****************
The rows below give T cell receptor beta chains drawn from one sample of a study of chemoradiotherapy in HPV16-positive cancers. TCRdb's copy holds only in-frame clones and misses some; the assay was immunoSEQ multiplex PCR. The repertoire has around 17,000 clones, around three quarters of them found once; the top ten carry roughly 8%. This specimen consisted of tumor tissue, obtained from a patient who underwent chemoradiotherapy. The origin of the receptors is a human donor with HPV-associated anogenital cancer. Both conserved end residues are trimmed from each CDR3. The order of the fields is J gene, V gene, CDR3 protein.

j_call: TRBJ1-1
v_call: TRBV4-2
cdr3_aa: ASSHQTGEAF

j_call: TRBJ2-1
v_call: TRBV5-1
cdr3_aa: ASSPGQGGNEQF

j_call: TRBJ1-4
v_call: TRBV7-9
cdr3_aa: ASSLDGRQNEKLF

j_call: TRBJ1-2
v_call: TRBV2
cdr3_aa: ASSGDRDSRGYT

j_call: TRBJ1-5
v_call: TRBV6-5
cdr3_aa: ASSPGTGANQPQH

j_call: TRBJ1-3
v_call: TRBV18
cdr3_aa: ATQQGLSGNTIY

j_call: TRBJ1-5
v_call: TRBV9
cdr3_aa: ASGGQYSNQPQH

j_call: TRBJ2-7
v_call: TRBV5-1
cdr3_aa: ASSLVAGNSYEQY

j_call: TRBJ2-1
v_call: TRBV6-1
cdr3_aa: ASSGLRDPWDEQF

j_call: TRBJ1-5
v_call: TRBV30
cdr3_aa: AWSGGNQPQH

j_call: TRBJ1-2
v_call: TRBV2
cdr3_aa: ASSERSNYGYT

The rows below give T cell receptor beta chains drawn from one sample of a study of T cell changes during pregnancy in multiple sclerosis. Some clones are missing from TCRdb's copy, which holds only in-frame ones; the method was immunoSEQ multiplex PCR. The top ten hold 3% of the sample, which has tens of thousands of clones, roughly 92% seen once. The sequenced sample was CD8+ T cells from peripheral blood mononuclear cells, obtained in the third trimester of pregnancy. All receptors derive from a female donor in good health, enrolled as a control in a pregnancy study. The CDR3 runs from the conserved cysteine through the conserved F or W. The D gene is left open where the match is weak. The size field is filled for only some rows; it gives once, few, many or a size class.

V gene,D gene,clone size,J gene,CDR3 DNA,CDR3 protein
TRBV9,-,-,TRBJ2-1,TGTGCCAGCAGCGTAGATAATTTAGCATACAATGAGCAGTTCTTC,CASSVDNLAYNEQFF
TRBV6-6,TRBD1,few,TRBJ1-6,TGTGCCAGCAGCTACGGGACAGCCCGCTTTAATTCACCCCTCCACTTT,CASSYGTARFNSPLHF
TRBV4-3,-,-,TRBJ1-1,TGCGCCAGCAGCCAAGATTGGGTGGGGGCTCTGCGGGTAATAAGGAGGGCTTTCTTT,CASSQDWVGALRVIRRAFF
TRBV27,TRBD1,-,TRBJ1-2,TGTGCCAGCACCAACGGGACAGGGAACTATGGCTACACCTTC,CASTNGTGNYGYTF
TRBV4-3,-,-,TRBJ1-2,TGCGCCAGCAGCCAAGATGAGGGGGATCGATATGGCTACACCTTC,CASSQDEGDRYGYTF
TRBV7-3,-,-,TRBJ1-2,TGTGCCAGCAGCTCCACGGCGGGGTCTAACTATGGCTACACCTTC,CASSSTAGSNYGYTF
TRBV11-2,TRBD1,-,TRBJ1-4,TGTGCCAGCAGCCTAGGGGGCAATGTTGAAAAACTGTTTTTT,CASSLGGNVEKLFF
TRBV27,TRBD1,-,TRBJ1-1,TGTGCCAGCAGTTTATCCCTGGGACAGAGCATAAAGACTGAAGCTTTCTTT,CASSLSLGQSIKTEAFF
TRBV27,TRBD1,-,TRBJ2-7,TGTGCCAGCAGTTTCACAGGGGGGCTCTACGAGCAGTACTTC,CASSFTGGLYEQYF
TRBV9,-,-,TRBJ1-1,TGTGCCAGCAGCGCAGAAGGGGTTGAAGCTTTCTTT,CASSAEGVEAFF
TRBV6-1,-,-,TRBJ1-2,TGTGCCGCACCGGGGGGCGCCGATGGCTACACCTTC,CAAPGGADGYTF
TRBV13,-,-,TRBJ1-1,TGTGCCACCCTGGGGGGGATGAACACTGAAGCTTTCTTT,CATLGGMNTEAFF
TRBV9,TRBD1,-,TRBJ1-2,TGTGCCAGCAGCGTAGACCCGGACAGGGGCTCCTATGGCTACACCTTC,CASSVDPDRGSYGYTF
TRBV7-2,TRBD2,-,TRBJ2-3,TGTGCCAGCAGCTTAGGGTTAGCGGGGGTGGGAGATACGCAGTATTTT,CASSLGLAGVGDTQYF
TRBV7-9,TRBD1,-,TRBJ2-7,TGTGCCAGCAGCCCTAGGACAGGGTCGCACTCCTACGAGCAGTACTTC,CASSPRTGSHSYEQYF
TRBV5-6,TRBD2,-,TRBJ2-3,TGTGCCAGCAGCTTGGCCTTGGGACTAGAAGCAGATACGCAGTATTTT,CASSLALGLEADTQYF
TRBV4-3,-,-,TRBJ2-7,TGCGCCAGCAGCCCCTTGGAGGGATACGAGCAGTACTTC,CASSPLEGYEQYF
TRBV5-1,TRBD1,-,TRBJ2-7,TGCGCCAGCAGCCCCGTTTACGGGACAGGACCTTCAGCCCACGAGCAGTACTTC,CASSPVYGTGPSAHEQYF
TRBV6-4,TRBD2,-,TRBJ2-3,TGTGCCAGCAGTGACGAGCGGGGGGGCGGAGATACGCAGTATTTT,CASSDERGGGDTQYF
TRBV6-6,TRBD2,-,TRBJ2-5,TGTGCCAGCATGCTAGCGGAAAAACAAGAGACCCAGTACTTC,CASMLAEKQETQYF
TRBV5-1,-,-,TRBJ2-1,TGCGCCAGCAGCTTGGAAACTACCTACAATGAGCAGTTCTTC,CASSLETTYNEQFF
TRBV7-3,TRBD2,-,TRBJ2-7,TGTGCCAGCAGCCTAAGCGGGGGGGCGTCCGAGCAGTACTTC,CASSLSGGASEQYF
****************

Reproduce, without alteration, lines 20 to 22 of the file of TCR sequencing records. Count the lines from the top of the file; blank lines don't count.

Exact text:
j_call: TRBJ1-5
v_call: TRBV9
cdr3_aa: ASGGQYSNQPQH